Inez Beverly Prosser (née Inez Beverly)
December 30, 1895 – September 5, 1934
Inez Beverly was born in San Marcos, Texas on December 30, the year of her birth is not known for certain but is estimated as 1895. Beverly was the first daughter but second child of eleven children born to Veola Hamilton and Samuel Andrew Beverly. Veola was a housewife while Samuel provided for the family by working as a waiter. Given the time, there were few schools available for Black children which caused the family to move around Texas in search of access to quality education. During Beverly’s childhood, her family relocated from San Marcos to Yoakum and then Corpus Christi.
Finding no schools in Corpus Christi that would admit Black students, Beverly and her older brother returned to Yoakum. They settled in at the home of a family member and enrolled at Yoakum Colored School from which Beverly would graduate in 1910 as valedictorian. At the time of her graduation, Beverly’s dreams of continuing her education met a roadblock. Concerned that they might only be able to afford college for one child, Beverly’s parents decided to send her brother to college. Recognizing that Beverly was more passionate about attending college, her brother convinced their parents to allow her to go instead.
Beverly enrolled at what would become Prairie View A&M University from which she obtained a two-year teaching certificate and was once again valedictorian of her class. With her certificate in hand, Beverly moved to Austin and began her teaching career at a Black elementary school before moving on to teaching at high schools. While working as a teacher, Beverly met and in 1916 married Allen Rufus Prosser. In 1926, Prosser completed a bachelor’s degree from Austin’s Samuel Huston College but segregation created complications for her educational aspirations.
At the time, there were no grad schools in the state of Texas that allowed Black students to enroll. In pursuit of obtaining an advanced degree, Prosser had to look outside of her local area. She enrolled in a correspondence master’s degree program at the University of Colorado which allowed her to remain in Austin while continuing to teach. Prosser’s master’s thesis, “The Comparative Reliability of Objective Tests in English Grammar,” used a research study to determine the reliability of different types of tests for assessing students’ aptitude for English grammar.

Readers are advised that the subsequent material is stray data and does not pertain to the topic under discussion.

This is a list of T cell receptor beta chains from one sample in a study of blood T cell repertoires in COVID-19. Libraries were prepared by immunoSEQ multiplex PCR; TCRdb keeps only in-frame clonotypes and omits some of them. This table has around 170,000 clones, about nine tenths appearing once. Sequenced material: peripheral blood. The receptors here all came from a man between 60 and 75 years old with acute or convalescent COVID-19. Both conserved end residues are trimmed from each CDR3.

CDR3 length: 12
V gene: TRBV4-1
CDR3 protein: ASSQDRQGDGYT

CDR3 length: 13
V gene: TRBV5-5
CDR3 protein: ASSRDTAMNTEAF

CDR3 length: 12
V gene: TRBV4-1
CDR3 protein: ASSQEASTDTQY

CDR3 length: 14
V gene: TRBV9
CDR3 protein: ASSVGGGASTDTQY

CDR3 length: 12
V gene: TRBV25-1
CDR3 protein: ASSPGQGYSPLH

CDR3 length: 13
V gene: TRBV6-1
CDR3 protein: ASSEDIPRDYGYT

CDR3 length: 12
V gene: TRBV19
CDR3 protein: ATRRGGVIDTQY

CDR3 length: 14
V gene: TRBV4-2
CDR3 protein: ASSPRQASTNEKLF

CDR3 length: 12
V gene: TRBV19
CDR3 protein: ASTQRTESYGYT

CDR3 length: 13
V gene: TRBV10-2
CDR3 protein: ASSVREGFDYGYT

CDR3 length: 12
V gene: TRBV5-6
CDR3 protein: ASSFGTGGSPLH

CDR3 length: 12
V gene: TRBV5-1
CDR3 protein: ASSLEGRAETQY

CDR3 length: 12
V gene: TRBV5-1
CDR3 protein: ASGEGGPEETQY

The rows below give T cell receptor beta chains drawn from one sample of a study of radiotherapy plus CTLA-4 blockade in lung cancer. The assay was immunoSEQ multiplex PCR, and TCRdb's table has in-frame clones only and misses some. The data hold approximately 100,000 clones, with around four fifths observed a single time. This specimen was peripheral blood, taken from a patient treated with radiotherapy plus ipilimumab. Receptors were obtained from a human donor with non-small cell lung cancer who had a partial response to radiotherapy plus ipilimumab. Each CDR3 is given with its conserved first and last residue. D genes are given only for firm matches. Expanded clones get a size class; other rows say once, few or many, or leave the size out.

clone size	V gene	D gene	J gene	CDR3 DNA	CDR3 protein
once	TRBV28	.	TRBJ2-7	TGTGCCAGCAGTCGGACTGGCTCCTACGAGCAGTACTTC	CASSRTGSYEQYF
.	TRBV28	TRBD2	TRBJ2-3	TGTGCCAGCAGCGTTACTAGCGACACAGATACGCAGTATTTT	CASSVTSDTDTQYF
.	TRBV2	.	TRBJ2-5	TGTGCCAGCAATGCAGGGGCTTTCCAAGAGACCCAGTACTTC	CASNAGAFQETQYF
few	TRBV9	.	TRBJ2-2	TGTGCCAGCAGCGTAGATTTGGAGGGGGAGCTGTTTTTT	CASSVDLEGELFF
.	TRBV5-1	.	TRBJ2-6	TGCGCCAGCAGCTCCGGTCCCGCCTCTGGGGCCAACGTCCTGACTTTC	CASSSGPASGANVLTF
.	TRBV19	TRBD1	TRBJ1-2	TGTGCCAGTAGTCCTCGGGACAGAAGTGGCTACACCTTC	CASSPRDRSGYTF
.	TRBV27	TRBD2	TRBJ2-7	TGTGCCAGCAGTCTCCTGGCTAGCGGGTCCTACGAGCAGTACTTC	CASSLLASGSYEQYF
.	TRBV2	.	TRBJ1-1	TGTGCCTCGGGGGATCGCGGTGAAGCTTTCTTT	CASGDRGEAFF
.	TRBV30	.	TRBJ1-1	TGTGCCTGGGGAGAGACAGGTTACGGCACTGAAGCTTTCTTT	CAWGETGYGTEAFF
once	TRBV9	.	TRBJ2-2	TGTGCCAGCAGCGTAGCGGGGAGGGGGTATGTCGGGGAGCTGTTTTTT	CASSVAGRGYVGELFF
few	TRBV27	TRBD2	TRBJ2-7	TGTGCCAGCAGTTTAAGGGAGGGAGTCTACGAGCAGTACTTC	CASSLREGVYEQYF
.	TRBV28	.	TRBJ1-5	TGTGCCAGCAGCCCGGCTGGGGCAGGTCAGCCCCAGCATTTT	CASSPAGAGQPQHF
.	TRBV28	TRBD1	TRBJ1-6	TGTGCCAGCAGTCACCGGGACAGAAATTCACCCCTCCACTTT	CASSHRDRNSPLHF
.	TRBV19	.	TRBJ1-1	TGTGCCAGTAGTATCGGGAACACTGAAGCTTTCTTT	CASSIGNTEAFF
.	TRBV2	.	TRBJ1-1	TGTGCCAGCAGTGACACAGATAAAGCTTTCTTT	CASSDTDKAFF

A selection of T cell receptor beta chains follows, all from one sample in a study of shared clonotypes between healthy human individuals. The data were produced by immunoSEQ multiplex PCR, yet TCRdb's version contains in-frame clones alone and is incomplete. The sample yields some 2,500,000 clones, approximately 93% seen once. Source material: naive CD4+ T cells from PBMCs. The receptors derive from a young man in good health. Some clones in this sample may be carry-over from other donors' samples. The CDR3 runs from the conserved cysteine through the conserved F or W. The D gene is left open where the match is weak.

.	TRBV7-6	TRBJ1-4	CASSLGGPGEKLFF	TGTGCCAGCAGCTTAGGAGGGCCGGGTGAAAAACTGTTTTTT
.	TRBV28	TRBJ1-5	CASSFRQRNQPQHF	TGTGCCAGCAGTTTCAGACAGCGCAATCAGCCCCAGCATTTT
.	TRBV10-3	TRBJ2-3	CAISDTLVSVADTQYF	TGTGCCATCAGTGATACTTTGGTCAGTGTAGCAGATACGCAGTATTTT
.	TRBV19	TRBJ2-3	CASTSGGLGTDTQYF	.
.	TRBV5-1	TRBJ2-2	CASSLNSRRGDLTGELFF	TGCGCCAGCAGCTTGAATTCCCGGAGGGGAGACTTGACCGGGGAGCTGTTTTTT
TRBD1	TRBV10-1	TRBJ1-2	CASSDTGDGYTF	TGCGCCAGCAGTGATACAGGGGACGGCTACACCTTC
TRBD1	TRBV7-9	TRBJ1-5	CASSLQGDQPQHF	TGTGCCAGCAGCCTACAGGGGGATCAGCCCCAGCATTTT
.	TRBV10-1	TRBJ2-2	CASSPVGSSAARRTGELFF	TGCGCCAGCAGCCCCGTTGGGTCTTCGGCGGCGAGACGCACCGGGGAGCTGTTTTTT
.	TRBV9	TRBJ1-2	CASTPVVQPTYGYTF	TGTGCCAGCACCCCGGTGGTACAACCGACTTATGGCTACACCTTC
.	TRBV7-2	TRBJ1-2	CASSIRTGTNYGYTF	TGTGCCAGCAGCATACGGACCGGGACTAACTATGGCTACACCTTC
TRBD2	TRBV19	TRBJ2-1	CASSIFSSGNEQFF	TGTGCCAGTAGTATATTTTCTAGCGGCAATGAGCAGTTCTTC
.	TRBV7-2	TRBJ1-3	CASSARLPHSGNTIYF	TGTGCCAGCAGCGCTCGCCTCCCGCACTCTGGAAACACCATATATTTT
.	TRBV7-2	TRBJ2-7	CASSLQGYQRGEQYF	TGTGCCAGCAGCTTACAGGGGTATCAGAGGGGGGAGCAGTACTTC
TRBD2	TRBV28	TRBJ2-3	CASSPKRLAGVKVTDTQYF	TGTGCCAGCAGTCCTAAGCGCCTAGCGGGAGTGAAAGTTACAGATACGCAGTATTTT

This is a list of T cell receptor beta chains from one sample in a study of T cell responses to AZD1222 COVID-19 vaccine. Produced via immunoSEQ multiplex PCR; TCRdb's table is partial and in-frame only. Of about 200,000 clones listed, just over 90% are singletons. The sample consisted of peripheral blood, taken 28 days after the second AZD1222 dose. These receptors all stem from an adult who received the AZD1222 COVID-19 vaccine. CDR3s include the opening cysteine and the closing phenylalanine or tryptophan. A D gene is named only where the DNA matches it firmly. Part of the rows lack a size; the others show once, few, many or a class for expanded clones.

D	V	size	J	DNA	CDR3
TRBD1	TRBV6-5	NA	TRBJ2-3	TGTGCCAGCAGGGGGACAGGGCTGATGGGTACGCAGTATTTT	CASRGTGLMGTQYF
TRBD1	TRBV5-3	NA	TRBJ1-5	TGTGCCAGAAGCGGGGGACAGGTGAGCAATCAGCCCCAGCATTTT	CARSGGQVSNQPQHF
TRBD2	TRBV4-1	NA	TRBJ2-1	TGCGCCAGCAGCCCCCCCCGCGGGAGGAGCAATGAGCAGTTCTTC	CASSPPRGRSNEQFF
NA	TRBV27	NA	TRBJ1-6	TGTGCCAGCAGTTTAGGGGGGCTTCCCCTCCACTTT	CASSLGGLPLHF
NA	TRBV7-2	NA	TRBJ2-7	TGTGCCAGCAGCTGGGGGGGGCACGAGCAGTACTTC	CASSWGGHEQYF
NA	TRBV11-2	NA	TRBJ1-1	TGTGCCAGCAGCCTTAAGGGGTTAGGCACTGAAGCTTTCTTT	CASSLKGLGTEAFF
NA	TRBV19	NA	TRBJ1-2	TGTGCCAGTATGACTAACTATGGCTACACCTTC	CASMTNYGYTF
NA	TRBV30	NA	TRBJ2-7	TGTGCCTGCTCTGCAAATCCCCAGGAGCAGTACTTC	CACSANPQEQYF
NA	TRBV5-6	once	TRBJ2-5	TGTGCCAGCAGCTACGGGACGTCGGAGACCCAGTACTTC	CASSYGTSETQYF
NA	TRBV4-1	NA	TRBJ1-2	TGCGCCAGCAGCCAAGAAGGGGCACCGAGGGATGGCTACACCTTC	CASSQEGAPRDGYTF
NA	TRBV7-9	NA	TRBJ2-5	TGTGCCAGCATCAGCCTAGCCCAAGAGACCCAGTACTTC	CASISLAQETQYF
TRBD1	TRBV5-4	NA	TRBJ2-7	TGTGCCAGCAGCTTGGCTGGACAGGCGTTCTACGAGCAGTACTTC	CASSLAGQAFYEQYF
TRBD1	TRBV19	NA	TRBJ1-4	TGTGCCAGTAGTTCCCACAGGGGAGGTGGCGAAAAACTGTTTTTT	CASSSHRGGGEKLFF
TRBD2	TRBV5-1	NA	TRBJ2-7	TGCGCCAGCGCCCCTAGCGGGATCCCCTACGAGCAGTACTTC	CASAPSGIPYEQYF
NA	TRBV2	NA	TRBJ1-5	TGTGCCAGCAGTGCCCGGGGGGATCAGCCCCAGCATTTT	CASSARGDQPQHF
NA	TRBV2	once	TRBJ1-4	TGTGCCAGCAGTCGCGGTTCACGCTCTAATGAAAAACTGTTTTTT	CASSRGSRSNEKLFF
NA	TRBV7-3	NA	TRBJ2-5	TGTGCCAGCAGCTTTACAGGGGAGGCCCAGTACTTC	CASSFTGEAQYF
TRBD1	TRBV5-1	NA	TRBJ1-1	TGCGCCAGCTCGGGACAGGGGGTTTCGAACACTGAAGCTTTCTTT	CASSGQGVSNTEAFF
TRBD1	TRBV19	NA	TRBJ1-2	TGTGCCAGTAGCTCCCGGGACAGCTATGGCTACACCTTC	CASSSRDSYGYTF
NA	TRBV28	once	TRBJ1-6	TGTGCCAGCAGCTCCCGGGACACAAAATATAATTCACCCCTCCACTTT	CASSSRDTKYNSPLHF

Prosser’s focus area was education but the combination of taking psychology courses and the subject of her thesis guided her more deeply into psychology. With her master’s degree, Prosser obtained a faculty position at Tillotson College, a small private HBCU in Austin. After three years, Prosser moved on to Tougaloo College near Jackson, Mississippi where she held both a faculty and registrar position at the college and was the principal of Tougaloo High School.
After applying for and being awarded a fellowship to continue her studies, Prosser enrolled in a doctoral program at the University of Cincinnati. She spent the 1931-1932 academic year on-site in Ohio before returning to work at Tougaloo where she continued to work remotely on her dissertation during the 1932-1933 academic year. Her dissertation consisted of a small research study designed to focus on the “Non-academic development of negro children in mixed and segregated schools.” Following the successful submission of her dissertation in June 1933, Prosser became the first Black woman to obtain a Ph.D. in psychology.
Unfortunately, just a little over a year after earning her doctorate, Prosser’s life was cut short when she was involved in a fatal car accident near Shreveport, Louisiana. Her doctoral dissertation investigated the impact of integrated versus segregated education on Black children and was referenced in later civil rights cases.
- Bazar, Jennifer. 2010. “Inez Beverly Prosser.” Feminist Voices. 2010. https://feministvoices.com/profiles/inez-beverly-prosser.
- Benjamin, Ludy T. 2008. “America’s First Black Female Psychologist.” Monitor on Psychology. American Psychological Association. November 2008. https://www.apa.org/monitor/2008/11/prosser.
- “Inez Beverly Prosser (1895-1934).” 2015. Inez Beverly Prosser Biography. GoodTherapy. July 27, 2015. https://www.goodtherapy.org/famous-psychologists/inez-beverly-prosser.html.
- “Inez Beverly Prosser, Educator, and Psychologist Born.” 2021. African American Registry. December 21, 2021. https://aaregistry.org/story/inez-beverly-prosser-educator-and-psychologist-born/.
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